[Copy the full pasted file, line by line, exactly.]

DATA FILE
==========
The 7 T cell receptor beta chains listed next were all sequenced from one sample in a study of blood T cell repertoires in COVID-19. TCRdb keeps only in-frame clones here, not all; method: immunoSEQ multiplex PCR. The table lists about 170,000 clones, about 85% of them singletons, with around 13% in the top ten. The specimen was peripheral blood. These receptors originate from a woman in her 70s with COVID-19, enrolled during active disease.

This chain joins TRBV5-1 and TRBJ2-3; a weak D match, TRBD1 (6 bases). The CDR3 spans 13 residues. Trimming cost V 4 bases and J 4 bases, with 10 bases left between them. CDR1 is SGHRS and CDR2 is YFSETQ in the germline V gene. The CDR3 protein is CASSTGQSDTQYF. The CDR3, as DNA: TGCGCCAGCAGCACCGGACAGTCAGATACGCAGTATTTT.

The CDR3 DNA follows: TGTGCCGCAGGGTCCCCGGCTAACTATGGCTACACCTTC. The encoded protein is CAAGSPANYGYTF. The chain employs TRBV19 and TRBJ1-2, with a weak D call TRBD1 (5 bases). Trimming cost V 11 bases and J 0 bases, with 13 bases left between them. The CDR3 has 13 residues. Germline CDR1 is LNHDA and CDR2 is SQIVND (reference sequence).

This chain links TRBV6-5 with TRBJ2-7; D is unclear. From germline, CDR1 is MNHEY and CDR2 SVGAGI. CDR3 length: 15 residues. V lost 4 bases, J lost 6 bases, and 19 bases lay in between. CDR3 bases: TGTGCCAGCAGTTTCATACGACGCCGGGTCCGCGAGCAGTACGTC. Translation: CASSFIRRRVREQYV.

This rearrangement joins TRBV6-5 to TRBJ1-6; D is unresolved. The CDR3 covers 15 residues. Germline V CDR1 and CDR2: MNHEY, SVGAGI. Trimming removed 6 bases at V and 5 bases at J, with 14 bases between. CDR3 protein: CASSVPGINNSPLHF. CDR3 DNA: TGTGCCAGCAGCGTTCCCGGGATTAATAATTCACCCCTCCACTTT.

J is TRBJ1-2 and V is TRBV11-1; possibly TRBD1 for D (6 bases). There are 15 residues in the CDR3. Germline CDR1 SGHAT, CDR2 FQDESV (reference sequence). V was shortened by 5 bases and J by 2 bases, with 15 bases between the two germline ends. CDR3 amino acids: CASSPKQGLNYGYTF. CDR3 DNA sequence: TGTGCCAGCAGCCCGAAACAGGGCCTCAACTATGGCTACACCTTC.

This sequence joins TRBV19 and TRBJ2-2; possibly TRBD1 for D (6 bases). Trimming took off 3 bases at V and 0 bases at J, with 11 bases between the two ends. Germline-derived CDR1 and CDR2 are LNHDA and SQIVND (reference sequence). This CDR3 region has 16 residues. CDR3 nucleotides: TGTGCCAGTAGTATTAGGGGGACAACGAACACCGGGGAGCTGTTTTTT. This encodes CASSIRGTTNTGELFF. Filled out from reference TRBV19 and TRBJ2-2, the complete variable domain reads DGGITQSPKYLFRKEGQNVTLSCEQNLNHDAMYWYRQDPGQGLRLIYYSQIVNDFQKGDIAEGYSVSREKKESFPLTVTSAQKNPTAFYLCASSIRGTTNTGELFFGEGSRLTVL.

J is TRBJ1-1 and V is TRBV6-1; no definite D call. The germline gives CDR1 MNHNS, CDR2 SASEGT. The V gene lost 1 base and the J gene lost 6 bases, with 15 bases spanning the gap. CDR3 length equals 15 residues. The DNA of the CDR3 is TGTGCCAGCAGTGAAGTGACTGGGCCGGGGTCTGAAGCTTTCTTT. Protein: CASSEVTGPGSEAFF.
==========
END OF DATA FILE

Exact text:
The 7 T cell receptor beta chains listed next were all sequenced from one sample in a study of blood T cell repertoires in COVID-19. TCRdb keeps only in-frame clones here, not all; method: immunoSEQ multiplex PCR. The table lists about 170,000 clones, about 85% of them singletons, with around 13% in the top ten. The specimen was peripheral blood. These receptors originate from a woman in her 70s with COVID-19, enrolled during active disease.

This chain joins TRBV5-1 and TRBJ2-3; a weak D match, TRBD1 (6 bases). The CDR3 spans 13 residues. Trimming cost V 4 bases and J 4 bases, with 10 bases left between them. CDR1 is SGHRS and CDR2 is YFSETQ in the germline V gene. The CDR3 protein is CASSTGQSDTQYF. The CDR3, as DNA: TGCGCCAGCAGCACCGGACAGTCAGATACGCAGTATTTT.

The CDR3 DNA follows: TGTGCCGCAGGGTCCCCGGCTAACTATGGCTACACCTTC. The encoded protein is CAAGSPANYGYTF. The chain employs TRBV19 and TRBJ1-2, with a weak D call TRBD1 (5 bases). Trimming cost V 11 bases and J 0 bases, with 13 bases left between them. The CDR3 has 13 residues. Germline CDR1 is LNHDA and CDR2 is SQIVND (reference sequence).

This chain links TRBV6-5 with TRBJ2-7; D is unclear. From germline, CDR1 is MNHEY and CDR2 SVGAGI. CDR3 length: 15 residues. V lost 4 bases, J lost 6 bases, and 19 bases lay in between. CDR3 bases: TGTGCCAGCAGTTTCATACGACGCCGGGTCCGCGAGCAGTACGTC. Translation: CASSFIRRRVREQYV.

This rearrangement joins TRBV6-5 to TRBJ1-6; D is unresolved. The CDR3 covers 15 residues. Germline V CDR1 and CDR2: MNHEY, SVGAGI. Trimming removed 6 bases at V and 5 bases at J, with 14 bases between. CDR3 protein: CASSVPGINNSPLHF. CDR3 DNA: TGTGCCAGCAGCGTTCCCGGGATTAATAATTCACCCCTCCACTTT.

J is TRBJ1-2 and V is TRBV11-1; possibly TRBD1 for D (6 bases). There are 15 residues in the CDR3. Germline CDR1 SGHAT, CDR2 FQDESV (reference sequence). V was shortened by 5 bases and J by 2 bases, with 15 bases between the two germline ends. CDR3 amino acids: CASSPKQGLNYGYTF. CDR3 DNA sequence: TGTGCCAGCAGCCCGAAACAGGGCCTCAACTATGGCTACACCTTC.

This sequence joins TRBV19 and TRBJ2-2; possibly TRBD1 for D (6 bases). Trimming took off 3 bases at V and 0 bases at J, with 11 bases between the two ends. Germline-derived CDR1 and CDR2 are LNHDA and SQIVND (reference sequence). This CDR3 region has 16 residues. CDR3 nucleotides: TGTGCCAGTAGTATTAGGGGGACAACGAACACCGGGGAGCTGTTTTTT. This encodes CASSIRGTTNTGELFF. Filled out from reference TRBV19 and TRBJ2-2, the complete variable domain reads DGGITQSPKYLFRKEGQNVTLSCEQNLNHDAMYWYRQDPGQGLRLIYYSQIVNDFQKGDIAEGYSVSREKKESFPLTVTSAQKNPTAFYLCASSIRGTTNTGELFFGEGSRLTVL.

J is TRBJ1-1 and V is TRBV6-1; no definite D call. The germline gives CDR1 MNHNS, CDR2 SASEGT. The V gene lost 1 base and the J gene lost 6 bases, with 15 bases spanning the gap. CDR3 length equals 15 residues. The DNA of the CDR3 is TGTGCCAGCAGTGAAGTGACTGGGCCGGGGTCTGAAGCTTTCTTT. Protein: CASSEVTGPGSEAFF.